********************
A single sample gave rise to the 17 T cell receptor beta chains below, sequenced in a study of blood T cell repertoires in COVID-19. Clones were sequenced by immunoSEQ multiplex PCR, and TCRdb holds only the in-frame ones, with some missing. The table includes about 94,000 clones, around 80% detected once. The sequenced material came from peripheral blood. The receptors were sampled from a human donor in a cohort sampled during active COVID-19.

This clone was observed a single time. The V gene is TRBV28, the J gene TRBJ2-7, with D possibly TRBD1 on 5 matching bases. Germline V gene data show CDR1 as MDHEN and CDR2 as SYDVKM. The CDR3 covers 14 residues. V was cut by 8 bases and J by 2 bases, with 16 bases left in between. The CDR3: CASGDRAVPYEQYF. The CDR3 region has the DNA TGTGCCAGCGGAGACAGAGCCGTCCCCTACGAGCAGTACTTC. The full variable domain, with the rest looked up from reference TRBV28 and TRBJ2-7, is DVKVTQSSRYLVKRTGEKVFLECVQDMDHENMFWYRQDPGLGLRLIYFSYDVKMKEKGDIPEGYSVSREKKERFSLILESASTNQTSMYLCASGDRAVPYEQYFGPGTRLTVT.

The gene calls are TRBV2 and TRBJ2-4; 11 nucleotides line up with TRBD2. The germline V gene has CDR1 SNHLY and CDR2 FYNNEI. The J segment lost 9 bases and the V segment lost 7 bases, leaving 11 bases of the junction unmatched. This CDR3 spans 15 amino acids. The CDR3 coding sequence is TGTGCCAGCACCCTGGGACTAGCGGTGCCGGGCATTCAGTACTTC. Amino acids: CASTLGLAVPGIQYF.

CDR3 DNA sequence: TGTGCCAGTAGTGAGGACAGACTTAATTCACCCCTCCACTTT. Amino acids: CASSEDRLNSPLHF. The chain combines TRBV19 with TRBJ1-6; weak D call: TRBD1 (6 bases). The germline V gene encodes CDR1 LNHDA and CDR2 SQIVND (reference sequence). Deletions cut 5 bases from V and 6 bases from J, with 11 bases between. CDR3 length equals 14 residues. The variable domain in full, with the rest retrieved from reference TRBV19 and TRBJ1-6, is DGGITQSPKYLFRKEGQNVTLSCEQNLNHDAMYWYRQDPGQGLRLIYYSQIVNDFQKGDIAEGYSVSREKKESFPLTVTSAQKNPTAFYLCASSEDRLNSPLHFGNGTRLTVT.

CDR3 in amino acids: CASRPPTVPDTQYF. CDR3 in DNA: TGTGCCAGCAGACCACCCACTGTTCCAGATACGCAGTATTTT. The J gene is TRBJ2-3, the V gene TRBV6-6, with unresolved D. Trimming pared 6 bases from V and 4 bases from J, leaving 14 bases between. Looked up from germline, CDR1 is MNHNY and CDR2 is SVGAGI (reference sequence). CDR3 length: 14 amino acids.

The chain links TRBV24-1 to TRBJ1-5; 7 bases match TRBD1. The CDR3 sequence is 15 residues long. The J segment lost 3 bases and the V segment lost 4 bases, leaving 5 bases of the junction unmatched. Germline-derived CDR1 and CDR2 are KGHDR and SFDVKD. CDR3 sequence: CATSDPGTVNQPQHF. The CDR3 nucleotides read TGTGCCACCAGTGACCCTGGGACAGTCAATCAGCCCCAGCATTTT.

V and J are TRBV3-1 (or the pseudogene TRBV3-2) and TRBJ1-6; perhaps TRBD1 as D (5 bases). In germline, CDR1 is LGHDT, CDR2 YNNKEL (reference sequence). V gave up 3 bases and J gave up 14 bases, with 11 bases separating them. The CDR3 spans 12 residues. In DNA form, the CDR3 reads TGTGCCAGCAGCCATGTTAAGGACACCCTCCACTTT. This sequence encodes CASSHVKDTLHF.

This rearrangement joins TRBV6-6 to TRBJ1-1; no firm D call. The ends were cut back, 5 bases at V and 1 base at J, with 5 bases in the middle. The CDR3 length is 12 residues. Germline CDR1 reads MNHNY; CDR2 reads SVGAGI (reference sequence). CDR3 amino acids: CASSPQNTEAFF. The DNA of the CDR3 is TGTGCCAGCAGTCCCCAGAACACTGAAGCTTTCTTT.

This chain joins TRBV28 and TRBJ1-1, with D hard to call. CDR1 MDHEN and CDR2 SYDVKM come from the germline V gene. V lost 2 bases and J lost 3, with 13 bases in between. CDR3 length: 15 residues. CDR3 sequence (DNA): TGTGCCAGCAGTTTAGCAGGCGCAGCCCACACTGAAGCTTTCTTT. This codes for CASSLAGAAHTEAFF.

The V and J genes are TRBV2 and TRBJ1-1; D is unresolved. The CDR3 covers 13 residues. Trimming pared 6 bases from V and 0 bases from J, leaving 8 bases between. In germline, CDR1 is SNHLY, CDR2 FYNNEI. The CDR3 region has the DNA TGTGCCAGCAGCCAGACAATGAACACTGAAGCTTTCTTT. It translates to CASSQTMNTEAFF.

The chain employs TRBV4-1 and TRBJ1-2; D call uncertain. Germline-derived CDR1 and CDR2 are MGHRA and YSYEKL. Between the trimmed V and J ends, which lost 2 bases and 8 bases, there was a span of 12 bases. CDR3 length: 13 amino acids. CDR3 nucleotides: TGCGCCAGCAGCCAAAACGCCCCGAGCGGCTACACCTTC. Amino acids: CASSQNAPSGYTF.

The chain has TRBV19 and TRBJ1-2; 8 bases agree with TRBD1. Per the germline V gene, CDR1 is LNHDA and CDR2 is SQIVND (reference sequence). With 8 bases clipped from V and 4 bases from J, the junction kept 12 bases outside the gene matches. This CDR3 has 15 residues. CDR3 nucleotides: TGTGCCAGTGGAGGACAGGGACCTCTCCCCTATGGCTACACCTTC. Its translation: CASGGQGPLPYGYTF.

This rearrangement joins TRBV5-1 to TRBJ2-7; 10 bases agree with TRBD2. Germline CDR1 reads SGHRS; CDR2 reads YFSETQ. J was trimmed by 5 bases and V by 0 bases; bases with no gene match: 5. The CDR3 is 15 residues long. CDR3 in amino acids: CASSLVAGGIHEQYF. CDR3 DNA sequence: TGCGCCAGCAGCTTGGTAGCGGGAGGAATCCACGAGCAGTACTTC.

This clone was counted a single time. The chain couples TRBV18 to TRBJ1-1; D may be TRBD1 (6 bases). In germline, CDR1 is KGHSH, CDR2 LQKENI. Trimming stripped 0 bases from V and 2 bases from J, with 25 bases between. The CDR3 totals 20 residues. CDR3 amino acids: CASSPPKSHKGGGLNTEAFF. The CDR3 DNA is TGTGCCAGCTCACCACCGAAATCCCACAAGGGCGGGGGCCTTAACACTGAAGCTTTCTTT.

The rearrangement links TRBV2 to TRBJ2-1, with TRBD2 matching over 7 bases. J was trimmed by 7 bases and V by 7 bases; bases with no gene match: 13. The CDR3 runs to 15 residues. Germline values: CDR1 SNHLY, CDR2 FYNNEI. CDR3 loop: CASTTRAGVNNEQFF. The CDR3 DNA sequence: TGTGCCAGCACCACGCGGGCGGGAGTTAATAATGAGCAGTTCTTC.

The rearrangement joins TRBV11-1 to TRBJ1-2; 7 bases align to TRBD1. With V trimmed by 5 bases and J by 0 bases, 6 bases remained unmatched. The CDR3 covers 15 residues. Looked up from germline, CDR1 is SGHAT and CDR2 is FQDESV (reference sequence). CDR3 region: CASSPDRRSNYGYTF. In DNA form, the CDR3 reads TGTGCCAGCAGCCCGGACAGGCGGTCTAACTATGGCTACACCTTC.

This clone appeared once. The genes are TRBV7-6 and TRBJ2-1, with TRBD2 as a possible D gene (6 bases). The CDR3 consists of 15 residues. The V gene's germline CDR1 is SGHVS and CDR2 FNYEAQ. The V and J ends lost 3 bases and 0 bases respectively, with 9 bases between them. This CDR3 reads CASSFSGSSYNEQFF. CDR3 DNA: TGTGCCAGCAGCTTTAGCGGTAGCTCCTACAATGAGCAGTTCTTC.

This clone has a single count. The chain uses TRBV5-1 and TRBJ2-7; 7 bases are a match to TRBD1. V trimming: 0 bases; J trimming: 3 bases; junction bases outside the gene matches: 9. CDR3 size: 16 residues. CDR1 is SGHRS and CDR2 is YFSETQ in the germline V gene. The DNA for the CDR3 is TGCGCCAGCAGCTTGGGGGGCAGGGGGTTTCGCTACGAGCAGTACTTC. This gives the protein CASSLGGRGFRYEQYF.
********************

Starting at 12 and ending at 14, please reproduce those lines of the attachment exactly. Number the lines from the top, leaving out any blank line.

The chain has TRBV19 and TRBJ1-2; 8 bases agree with TRBD1. Per the germline V gene, CDR1 is LNHDA and CDR2 is SQIVND (reference sequence). With 8 bases clipped from V and 4 bases from J, the junction kept 12 bases outside the gene matches. This CDR3 has 15 residues. CDR3 nucleotides: TGTGCCAGTGGAGGACAGGGACCTCTCCCCTATGGCTACACCTTC. Its translation: CASGGQGPLPYGYTF.

This rearrangement joins TRBV5-1 to TRBJ2-7; 10 bases agree with TRBD2. Germline CDR1 reads SGHRS; CDR2 reads YFSETQ. J was trimmed by 5 bases and V by 0 bases; bases with no gene match: 5. The CDR3 is 15 residues long. CDR3 in amino acids: CASSLVAGGIHEQYF. CDR3 DNA sequence: TGCGCCAGCAGCTTGGTAGCGGGAGGAATCCACGAGCAGTACTTC.

This clone was counted a single time. The chain couples TRBV18 to TRBJ1-1; D may be TRBD1 (6 bases). In germline, CDR1 is KGHSH, CDR2 LQKENI. Trimming stripped 0 bases from V and 2 bases from J, with 25 bases between. The CDR3 totals 20 residues. CDR3 amino acids: CASSPPKSHKGGGLNTEAFF. The CDR3 DNA is TGTGCCAGCTCACCACCGAAATCCCACAAGGGCGGGGGCCTTAACACTGAAGCTTTCTTT.